Cultural and educational influences on pain of childbirth

J Pain Symptom Manage. 1989 Mar;4(1):13-9. doi: 10.1016/0885-3924(89)90059-6.

Abstract

This study investigated the effects of sociocultural family of origin and educational level on the verbal ratings of pain and pain behavior during childbirth for 83 women. Coping style and extroversion were also measured. It was found that all women rated the pain of childbirth as high. Overall, women from a Middle-Eastern compared with a Western background gave higher ratings of pain and showed more pain behavior. This was found especially for Middle-Eastern women of a low educational background. Overall, low compared with high educational level resulted in higher ratings of pain and more pain behavior. No differences were obtained as a function of extroversion. Middle-Eastern and Western women did not differ in coping style. However, women who had higher monitoring scores rated the pain as less even through no differences were obtained for pain behavior. Sociocultural group of origin as well as other relevant reference groups, such as educational level, are important in determining pain perception and behavior. Combining this information with coping style could lead to an instructional intervention for preparing women for childbirth.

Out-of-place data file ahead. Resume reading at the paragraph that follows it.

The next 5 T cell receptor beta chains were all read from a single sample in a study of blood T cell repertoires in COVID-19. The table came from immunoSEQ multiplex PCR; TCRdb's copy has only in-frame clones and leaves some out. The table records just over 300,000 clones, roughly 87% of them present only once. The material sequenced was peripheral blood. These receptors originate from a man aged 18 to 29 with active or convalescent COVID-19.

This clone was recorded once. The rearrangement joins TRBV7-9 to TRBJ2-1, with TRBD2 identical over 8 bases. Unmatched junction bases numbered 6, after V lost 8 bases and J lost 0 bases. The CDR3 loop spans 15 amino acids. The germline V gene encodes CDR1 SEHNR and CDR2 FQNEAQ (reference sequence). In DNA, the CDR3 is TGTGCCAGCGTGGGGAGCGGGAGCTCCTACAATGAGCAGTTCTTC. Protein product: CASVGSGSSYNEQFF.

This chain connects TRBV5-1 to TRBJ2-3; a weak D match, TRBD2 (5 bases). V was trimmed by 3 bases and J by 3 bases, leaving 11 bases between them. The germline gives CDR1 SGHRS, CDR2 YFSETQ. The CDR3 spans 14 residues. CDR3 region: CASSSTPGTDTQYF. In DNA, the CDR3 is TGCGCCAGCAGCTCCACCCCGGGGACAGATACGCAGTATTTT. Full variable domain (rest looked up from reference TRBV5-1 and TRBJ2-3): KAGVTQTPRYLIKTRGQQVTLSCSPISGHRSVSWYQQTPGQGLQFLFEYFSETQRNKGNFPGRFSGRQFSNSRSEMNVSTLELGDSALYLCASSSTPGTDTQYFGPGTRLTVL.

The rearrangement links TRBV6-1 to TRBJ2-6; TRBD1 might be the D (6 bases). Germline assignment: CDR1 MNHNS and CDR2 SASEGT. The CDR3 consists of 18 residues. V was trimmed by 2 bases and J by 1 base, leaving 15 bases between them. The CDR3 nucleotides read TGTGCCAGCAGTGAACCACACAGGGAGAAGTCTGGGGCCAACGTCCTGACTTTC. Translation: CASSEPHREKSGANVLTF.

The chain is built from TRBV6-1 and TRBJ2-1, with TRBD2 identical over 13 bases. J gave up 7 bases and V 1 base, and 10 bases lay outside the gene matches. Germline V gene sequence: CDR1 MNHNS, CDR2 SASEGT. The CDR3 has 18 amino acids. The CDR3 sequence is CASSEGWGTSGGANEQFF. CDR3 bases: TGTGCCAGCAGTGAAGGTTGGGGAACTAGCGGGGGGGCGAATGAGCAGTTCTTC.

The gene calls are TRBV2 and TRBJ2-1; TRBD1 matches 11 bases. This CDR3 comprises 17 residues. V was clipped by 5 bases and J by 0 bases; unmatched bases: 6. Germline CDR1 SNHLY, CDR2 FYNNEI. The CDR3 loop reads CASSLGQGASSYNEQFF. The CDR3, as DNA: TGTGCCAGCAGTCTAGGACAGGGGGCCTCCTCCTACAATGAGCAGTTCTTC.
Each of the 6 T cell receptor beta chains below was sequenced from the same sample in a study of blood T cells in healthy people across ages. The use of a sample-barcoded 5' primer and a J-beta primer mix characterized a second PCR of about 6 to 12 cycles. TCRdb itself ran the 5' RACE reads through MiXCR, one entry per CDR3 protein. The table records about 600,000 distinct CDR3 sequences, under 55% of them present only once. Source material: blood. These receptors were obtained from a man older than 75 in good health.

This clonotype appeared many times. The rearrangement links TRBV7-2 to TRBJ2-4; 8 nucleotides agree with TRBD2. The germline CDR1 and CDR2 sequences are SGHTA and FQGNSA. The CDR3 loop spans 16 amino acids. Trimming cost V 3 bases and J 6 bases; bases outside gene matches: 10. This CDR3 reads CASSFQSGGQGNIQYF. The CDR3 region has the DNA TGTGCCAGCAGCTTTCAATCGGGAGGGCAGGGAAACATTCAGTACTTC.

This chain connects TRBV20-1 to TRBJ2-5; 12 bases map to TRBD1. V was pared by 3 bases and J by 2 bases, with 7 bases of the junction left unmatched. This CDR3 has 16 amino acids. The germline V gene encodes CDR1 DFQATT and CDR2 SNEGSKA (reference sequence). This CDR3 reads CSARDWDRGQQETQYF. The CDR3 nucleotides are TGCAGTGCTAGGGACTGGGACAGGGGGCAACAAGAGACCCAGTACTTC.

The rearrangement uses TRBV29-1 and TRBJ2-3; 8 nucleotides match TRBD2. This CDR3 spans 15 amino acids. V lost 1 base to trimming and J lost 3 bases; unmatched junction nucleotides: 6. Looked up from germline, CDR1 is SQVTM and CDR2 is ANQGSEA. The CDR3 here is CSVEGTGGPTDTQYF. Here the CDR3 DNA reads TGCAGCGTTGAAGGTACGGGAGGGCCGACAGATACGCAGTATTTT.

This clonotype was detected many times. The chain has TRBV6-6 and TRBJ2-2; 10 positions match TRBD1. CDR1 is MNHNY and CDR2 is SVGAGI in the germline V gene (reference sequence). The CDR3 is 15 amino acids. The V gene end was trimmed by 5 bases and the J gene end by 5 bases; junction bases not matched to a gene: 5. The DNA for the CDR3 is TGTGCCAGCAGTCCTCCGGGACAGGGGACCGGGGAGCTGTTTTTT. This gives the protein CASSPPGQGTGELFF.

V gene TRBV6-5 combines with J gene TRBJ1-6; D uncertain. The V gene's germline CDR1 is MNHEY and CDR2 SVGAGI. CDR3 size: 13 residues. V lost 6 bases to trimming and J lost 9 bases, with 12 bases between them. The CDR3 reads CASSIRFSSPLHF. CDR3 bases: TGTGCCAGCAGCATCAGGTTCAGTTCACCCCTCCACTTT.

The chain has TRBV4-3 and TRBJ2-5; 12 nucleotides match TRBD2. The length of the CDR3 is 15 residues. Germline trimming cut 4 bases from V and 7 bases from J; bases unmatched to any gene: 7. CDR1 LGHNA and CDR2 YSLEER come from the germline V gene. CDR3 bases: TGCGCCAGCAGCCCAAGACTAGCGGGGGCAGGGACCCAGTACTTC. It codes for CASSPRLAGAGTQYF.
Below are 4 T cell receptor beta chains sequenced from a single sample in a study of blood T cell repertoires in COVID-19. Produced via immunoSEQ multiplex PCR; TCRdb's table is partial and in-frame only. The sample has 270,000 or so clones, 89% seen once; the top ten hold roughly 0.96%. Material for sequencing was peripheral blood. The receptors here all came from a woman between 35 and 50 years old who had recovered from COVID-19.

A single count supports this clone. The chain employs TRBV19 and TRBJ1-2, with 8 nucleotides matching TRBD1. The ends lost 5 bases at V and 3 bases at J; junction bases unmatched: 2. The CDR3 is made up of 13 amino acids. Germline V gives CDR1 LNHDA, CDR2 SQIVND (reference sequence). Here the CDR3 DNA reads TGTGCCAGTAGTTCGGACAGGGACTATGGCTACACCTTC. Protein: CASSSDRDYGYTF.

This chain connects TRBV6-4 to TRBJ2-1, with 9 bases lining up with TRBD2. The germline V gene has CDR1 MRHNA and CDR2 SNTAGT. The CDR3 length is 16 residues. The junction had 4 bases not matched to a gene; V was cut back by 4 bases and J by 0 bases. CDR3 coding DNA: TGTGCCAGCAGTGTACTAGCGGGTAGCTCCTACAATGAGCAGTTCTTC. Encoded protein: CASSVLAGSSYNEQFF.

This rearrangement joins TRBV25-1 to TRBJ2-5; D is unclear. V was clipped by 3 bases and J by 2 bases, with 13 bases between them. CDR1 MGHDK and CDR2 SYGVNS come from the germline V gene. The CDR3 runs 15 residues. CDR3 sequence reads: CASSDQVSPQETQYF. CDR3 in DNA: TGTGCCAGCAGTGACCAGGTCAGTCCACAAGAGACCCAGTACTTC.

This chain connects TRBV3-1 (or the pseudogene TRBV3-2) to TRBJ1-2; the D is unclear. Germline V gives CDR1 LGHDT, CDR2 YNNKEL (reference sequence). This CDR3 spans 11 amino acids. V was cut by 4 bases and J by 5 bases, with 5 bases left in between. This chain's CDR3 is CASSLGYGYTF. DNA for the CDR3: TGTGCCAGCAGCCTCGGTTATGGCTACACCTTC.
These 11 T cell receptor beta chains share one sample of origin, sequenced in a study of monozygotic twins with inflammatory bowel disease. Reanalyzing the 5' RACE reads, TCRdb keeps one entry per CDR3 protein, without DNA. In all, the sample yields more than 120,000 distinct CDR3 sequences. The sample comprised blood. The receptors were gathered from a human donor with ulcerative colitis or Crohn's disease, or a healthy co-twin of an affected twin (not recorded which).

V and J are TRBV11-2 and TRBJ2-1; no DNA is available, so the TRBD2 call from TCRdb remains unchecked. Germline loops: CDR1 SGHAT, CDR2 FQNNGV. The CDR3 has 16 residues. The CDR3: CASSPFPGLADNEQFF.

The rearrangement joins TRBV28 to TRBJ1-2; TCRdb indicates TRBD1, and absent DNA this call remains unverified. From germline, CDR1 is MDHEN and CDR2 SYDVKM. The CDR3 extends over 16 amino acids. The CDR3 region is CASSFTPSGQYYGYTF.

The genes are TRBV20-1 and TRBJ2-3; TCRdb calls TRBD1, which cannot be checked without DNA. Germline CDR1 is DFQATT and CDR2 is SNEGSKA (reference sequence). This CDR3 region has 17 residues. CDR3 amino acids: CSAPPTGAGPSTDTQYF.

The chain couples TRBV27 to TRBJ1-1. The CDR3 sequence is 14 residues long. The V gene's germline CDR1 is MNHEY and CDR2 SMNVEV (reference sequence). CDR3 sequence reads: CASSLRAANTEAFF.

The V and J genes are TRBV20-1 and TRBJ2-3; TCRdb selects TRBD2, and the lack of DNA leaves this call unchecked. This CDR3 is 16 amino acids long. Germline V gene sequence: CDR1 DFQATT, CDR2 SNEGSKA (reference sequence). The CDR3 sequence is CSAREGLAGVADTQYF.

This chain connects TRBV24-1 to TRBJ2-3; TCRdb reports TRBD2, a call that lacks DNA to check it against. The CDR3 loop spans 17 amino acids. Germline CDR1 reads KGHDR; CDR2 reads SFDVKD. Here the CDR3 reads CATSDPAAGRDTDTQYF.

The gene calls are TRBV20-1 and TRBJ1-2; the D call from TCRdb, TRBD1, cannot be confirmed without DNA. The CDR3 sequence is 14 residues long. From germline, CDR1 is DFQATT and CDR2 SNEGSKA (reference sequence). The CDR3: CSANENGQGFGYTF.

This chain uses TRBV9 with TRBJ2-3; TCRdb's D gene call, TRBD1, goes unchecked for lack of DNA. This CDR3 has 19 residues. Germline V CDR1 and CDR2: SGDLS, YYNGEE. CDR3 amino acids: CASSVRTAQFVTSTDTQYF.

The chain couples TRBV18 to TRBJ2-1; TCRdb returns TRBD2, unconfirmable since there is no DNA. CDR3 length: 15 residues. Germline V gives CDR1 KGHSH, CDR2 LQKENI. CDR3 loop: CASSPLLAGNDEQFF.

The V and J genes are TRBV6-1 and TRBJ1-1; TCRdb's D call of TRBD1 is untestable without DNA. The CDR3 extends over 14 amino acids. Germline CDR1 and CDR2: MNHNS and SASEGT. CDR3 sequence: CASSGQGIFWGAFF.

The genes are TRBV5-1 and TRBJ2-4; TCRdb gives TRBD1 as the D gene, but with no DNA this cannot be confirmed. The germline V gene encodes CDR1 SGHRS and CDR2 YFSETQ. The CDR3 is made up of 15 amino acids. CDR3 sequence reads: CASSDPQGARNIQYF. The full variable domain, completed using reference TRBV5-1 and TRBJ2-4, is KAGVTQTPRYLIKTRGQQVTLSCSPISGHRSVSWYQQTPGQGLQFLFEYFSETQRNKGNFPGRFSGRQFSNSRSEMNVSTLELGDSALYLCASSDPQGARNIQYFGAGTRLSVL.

Publication types

  • Comparative Study

MeSH terms

  • Adult
  • Cross-Cultural Comparison*
  • Education
  • Europe / ethnology
  • Female
  • Humans
  • Israel
  • Labor, Obstetric / physiology*
  • Labor, Obstetric / psychology
  • Middle East / ethnology
  • Pain / ethnology*
  • Personality
  • Pregnancy
  • Socioeconomic Factors